Our first goal of the day was to try and make it into the finals.  During our semi-final race we gradually worked our way up through the pack over each of our three laps.  On my final lap I was able to reel in and pass Canada to get us into the third automatic qualification position.  We moved on to the final.

In the final, Caitlin got caught in a tangle-up on the first uphill and we spent the rest of the round trying to catch back up.  Coming into the final lap we were in eighth place, 7 seconds back from Canada in seventh.  I made a big push to catch up to Sara Renner, and we both passed Finland coming into the stadium.  Sara and I had quite a battle to the finish line, but I won the contest for sixth place.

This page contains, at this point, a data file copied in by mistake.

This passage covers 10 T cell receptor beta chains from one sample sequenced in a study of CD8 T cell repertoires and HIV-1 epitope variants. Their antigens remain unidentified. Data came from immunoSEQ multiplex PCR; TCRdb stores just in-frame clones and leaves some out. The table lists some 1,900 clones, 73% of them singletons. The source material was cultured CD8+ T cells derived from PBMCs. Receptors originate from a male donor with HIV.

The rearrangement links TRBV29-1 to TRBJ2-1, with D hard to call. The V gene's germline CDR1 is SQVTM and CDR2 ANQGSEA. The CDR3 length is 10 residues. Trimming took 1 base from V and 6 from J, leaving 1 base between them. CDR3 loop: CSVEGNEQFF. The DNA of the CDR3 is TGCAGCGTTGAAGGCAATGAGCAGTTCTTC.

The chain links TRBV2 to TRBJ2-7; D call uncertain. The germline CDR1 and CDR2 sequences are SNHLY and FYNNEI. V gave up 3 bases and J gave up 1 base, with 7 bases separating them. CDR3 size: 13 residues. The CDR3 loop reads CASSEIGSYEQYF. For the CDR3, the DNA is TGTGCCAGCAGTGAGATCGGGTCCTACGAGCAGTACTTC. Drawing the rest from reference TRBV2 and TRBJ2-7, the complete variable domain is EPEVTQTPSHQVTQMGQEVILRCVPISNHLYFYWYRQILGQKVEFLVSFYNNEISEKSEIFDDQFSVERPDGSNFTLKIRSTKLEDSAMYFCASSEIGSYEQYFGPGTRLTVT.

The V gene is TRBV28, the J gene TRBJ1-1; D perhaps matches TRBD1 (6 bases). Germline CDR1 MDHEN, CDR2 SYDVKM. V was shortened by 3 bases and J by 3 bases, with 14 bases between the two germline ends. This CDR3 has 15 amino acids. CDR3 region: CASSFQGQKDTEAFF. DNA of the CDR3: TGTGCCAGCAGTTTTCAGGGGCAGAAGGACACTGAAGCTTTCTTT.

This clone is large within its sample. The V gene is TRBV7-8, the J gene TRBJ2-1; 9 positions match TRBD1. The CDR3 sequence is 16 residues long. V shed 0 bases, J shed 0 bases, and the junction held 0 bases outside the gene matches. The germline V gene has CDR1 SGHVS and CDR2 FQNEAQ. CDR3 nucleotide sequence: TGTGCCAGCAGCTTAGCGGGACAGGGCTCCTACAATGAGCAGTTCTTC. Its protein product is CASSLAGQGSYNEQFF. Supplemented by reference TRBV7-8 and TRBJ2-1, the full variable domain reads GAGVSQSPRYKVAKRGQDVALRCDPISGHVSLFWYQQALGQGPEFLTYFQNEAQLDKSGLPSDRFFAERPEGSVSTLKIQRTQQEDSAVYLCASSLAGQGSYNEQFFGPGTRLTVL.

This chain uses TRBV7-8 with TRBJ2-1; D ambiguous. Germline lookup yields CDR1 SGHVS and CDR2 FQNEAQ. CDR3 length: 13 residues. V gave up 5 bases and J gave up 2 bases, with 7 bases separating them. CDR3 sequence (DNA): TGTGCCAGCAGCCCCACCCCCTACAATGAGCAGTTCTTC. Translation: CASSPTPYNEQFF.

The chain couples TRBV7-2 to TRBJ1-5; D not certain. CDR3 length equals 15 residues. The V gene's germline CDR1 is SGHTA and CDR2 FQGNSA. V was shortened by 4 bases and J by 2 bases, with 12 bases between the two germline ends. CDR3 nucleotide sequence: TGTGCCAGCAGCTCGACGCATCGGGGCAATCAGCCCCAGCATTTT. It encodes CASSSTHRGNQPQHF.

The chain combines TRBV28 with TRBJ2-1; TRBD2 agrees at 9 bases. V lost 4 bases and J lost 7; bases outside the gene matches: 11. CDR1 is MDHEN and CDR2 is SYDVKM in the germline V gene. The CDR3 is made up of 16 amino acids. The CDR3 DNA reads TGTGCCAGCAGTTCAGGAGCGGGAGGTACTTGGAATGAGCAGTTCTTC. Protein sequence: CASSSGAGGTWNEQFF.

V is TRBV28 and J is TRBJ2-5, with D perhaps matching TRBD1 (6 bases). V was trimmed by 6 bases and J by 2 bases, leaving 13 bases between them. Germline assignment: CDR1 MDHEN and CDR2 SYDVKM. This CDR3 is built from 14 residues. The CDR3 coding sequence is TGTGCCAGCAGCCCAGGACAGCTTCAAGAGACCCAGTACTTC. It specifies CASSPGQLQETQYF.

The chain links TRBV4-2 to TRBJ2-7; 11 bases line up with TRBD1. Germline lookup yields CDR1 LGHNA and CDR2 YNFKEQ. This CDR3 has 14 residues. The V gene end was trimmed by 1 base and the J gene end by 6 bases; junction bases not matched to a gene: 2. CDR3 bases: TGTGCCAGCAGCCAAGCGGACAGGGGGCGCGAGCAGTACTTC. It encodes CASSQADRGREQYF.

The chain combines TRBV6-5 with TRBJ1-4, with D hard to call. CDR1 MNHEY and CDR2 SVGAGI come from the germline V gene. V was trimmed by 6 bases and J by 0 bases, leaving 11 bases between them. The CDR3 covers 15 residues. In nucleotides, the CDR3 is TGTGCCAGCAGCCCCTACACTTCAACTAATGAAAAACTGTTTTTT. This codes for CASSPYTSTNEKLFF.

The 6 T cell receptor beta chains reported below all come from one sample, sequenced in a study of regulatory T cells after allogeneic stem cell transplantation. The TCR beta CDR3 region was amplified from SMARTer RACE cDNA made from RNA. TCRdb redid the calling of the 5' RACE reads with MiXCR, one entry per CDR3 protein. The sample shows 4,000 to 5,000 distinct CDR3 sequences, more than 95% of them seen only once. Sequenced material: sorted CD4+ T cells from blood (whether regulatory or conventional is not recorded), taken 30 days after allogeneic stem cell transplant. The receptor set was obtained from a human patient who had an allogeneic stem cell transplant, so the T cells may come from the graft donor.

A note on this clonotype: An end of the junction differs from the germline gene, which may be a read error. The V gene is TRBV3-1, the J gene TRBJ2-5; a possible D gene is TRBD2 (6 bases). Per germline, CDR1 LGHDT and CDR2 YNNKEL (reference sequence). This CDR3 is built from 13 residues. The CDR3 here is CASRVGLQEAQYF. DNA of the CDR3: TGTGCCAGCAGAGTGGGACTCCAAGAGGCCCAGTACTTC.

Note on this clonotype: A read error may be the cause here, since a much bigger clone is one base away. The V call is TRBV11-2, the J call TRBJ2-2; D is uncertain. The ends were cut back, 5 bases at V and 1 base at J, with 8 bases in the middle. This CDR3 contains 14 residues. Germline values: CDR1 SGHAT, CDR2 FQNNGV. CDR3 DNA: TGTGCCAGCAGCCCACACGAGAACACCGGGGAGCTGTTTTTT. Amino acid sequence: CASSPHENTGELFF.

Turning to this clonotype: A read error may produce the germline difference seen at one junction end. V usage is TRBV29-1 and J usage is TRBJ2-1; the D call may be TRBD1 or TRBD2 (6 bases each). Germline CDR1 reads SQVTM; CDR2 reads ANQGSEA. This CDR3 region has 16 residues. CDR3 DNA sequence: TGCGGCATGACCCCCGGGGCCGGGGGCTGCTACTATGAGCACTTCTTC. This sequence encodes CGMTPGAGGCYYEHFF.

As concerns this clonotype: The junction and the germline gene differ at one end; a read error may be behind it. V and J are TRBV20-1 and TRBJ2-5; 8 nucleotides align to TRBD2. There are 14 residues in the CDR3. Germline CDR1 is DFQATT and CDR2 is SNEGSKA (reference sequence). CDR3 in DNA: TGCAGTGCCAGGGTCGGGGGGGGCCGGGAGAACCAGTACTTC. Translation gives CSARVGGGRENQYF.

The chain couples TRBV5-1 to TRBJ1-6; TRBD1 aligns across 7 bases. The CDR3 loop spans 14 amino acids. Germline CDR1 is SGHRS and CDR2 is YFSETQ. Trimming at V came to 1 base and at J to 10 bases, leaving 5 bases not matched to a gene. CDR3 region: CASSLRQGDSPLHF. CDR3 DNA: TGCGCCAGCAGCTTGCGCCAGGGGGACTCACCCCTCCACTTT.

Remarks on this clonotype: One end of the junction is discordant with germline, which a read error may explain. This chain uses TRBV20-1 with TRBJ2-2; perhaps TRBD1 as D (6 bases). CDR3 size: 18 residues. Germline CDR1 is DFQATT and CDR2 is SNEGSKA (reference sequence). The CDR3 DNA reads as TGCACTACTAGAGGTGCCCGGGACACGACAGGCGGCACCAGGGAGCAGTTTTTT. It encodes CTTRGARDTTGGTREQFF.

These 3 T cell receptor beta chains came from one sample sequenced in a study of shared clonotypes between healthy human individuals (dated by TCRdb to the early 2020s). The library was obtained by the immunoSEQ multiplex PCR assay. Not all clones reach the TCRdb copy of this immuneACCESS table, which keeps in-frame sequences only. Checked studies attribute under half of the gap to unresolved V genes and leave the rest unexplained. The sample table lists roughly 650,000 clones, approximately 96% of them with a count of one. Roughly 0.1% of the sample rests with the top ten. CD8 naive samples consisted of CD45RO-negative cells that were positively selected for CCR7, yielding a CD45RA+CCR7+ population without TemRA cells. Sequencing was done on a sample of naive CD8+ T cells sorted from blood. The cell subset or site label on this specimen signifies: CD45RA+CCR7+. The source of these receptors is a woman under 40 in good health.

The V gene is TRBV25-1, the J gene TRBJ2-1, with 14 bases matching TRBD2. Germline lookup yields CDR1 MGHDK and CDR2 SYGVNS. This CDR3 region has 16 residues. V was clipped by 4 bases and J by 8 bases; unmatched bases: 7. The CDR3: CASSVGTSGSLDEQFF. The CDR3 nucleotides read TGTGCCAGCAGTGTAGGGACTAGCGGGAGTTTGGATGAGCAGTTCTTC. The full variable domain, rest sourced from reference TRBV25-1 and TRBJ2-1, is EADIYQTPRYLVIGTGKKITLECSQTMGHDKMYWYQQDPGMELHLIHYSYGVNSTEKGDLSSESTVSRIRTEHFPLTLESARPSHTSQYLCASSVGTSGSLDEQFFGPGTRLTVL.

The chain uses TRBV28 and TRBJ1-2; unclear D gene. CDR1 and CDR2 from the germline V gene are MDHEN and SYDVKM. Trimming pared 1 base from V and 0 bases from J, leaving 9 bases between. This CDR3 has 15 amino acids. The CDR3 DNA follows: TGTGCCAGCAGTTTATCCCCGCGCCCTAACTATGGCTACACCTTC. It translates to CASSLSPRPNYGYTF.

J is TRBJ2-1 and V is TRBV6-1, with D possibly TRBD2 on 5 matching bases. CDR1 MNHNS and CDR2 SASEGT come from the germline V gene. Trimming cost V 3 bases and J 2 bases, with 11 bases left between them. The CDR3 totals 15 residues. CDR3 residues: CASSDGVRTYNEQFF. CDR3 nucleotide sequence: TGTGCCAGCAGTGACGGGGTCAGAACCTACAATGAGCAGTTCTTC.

Again, while it wasn’t a medal, it was a big improvement from our previous US best of 10th place and a satisfying day.

Next up was another relay.  The sunny weather finally came to an end and it was a challenge picking skis for the rain and slush.  For the 4x5km relay, I skied the scramble leg for the US Team of myself, Holly Brooks, Morgan Arritola and Caitlin Compton.  I had high hopes for a top 10 finish with this team, and I wanted to put us in good position.